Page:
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India Banks Revive Plastic Push
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Fewer than 18 million of India's 1.2 billion people use credit cards. In China, a country with a slightly higher population, more than 200 million credit cards were in use as of a year ago.
Lenders in India say a focus on higher end customers will be key to the success of a second credit card push, but if history is a guide, it still faces high hurdles.
India's banks cancelled millions of cards when a wave of customer defaults followed aggressive growth pre-financial crisis. Banks vow to be more selective this time as they tap rising spending power and the high interest rates and fees they can charge on cards.
"You won't find our guys standing at the airports and asking for your boarding pass and issuing a card free of cost," said Bipin Kabra, chief financial officer of Dhanlaxmi Bank, a small lender in the southern state of Kerala that began issuing cards in 2010 and only targets existing customers.
"We know what it is, we have seen that cycle," said Kabra, who previously worked at ICICI Bank.
ICICI was India's most prolific card issuer during the boom but halved its cards portfolio to about 48 billion rupees ($1.08 billion) at end-March 2011 versus 2008.
Private lender HDFC Bank and foreign banks such as Citigroup and Standard Chartered are the most active card issuers in a country where state banks have 70 percent of the overall loan market.
Card usage is low in India, with total spending of 755 billion rupees ($17 billion) in the year that ended in March, central bank data show, equivalent to just 4 percent of retail sales in an economy where more than 90 percent of shopping takes place in mom and pop stores.
Between 2005 and 2007 the number of cards in India jumped by 50 percent, peaking that year at more than 26 million. After the financial crisis, it fell to 18 million.
Indian consumers, on the whole, have not fully embraced the idea of using credit cards, preferring debit cards instead, with roughly 230 million in circulation.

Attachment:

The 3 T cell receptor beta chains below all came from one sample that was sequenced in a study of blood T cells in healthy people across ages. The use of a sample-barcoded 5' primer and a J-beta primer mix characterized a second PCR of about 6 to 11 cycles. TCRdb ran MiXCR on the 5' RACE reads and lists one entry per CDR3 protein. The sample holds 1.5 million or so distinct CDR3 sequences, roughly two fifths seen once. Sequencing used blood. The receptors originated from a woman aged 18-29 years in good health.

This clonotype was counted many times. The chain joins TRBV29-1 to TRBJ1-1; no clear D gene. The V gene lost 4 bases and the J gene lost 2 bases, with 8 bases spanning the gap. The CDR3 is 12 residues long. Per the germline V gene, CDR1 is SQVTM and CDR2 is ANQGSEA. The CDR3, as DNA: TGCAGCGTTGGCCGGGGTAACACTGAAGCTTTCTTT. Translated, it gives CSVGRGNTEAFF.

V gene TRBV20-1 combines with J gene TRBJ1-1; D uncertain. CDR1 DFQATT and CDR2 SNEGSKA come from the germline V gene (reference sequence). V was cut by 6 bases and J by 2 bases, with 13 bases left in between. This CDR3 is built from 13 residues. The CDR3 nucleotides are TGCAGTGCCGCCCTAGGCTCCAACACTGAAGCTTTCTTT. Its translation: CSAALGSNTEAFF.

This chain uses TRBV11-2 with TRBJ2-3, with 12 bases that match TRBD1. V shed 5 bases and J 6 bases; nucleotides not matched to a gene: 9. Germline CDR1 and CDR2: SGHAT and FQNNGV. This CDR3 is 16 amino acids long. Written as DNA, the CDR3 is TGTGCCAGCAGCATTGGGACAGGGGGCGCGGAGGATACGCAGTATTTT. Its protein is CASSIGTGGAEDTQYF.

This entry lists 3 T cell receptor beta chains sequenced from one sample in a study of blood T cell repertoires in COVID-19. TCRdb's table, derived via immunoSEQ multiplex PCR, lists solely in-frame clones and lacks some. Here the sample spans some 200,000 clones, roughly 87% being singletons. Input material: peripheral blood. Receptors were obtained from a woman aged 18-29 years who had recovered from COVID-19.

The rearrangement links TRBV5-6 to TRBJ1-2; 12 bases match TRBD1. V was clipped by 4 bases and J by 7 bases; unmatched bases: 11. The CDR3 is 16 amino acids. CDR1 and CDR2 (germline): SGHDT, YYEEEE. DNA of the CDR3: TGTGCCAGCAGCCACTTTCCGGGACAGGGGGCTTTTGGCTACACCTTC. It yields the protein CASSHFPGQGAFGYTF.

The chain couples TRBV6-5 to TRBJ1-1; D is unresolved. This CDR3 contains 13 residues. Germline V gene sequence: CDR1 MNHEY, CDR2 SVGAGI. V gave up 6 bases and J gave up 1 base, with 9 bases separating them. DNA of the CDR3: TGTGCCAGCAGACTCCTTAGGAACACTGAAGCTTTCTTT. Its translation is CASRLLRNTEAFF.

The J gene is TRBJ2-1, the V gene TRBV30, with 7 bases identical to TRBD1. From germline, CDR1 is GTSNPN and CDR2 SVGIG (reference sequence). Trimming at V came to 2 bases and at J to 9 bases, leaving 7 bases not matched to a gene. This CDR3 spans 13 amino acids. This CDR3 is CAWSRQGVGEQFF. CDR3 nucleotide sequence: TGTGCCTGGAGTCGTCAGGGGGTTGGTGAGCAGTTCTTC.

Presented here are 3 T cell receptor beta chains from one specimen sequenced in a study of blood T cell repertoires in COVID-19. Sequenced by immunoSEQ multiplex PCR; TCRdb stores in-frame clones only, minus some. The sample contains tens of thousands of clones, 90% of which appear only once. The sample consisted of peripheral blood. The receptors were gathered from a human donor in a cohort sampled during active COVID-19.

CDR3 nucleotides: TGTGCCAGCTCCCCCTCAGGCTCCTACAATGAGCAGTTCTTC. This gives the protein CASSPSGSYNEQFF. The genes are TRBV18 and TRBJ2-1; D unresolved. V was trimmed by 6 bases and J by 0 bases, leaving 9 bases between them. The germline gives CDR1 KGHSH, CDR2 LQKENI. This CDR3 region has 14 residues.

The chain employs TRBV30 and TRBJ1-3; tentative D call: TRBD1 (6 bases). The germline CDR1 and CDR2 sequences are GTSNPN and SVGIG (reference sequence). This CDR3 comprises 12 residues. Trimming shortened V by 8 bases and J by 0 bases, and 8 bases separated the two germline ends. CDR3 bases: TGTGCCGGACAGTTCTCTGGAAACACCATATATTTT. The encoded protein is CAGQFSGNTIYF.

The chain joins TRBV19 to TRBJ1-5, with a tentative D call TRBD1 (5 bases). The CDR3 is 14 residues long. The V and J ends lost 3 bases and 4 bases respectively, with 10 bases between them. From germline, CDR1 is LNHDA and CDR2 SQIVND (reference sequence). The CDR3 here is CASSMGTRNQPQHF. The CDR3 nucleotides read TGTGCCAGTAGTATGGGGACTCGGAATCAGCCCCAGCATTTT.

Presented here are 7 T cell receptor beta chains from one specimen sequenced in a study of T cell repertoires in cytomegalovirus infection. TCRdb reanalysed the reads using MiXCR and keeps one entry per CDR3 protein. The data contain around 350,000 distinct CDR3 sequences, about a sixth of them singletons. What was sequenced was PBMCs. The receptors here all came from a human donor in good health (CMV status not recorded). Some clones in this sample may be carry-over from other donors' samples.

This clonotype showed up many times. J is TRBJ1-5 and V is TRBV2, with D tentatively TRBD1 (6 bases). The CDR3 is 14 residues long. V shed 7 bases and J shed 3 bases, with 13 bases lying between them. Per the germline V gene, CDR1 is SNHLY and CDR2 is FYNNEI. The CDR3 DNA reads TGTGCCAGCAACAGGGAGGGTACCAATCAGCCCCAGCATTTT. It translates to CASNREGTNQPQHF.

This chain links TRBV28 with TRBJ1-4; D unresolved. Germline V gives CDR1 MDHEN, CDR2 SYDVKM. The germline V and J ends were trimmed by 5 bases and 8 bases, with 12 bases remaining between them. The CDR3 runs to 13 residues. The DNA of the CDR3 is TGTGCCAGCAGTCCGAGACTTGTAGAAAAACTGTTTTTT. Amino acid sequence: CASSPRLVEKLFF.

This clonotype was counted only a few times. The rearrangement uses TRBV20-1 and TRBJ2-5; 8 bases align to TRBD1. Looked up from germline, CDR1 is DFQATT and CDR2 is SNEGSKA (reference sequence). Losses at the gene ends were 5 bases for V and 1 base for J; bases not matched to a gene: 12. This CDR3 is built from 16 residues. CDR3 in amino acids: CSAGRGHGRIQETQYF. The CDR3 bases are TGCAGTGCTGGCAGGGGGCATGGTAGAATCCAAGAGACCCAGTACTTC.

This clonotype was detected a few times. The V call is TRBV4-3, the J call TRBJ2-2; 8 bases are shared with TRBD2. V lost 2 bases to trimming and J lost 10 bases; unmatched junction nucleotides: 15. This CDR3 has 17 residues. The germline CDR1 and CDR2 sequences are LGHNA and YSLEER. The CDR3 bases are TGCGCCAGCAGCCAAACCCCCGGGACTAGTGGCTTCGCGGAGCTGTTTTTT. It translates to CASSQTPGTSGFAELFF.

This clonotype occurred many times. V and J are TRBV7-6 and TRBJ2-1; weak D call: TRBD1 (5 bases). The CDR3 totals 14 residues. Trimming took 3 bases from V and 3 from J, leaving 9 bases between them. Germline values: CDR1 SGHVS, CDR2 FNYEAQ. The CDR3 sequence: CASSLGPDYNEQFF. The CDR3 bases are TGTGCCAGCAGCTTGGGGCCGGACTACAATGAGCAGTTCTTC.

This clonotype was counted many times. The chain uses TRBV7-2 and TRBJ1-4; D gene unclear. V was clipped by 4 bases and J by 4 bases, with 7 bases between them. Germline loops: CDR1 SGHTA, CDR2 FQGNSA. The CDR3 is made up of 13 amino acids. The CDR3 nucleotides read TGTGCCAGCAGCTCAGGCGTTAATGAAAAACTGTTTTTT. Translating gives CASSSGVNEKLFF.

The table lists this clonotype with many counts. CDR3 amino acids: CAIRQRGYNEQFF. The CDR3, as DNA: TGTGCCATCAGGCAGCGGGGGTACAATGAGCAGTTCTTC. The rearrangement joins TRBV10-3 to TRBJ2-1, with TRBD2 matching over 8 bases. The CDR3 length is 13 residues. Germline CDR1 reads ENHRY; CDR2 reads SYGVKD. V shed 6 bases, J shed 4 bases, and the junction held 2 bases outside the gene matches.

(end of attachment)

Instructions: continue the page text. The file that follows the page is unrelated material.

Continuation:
Also, only about 30 percent of Indian customers carry balances over from month to month -- resulting in bank fees. More developed economies have much higher rates.
Of the credit cards in circulation, however, spending is rising steadily as more Indians eat in expensive restaurants, buy plane tickets and pay cell phone bills online. Government data show spending rose 21 percent by end-March. Credit cards are mostly used by educated, urban, affluent Indian customers.
During the boom, banks set up stalls in shopping malls and office buildings and used aggressive telemarketing to sign up new customers, activity that all-but-halted during the downturn.
Kotak Mahindra Bank launched credit cards in 2008 and is still losing money on the business. Its head of consumer banking, K.V.S. Manyan, said the days of high default rates and poor due diligence by banks are over.
Now, many banks are focused on premium cards, targeting high-end customers with higher credit limits, insurance coverage and reward points, as losses tend to be lower at the higher end.
HDFC Bank launched a "premium" credit card on Tuesday for what they call the super rich. For a $675 annual fee, a person worth at least $1 million gets some insurance benefits, air miles and access to more than 600 airport lounges across the world.
If managed well, credit card operations can reap huge profits. Net interest margins on cards in India are around 23 percent, compared with 2.5 to 4 percent on other loans.
"For banks this is a very interesting product. It generates fantastic yields, very good fees income from transaction and service charges," said Rahul Jain, analyst at HDFC Securities.
In April, mid-sized IndusInd Bank bought the local card business of Deutsche Bank and said it expects the acquisition to boost net interest margin and profits.
Another Indian lender, Yes Bank, plans to launch credit cards in the fiscal year that starts next April.
London-based StanChart, one of the biggest foreign banks in India, expects growth of 30-35 percent in new customers this year, said Shyamal Saxena, head of retail banking products.
"We have stepped up our customer acquisitions. We've also beefed up our distribution," he said. StanChart and Citi target customers beyond existing depositors.
Foreign banks lack the branch networks of local lenders like ICICI and HDFC, India's biggest card issuers, but tend to attract the most well-heeled customers in a country where incomes are rising fast as the economy grows 8 percent a year.
Banks in India want to avoid a repeat of 2006-2008, when aggressive competition led to worsening credit quality. Delinquency rates on cards in India rose to nearly 8 or 9 percent in 2009 and 2010, said Ashvin Parekh, national leader for global financial services at Ernst & Young in India.
Part of the problem was novelty. Many consumers unused to credit in a country where more than half the population is outside the banking sector spent their way into trouble with their first cards.
Banks were forced to cancel cards and cut credit limits, shifting focus to safer, if less profitable, secured loans.
"One thing that we want to ensure is that customers don't get over-leveraged," StanChart's Saxena said. "Too many banks are chasing the same set of customers."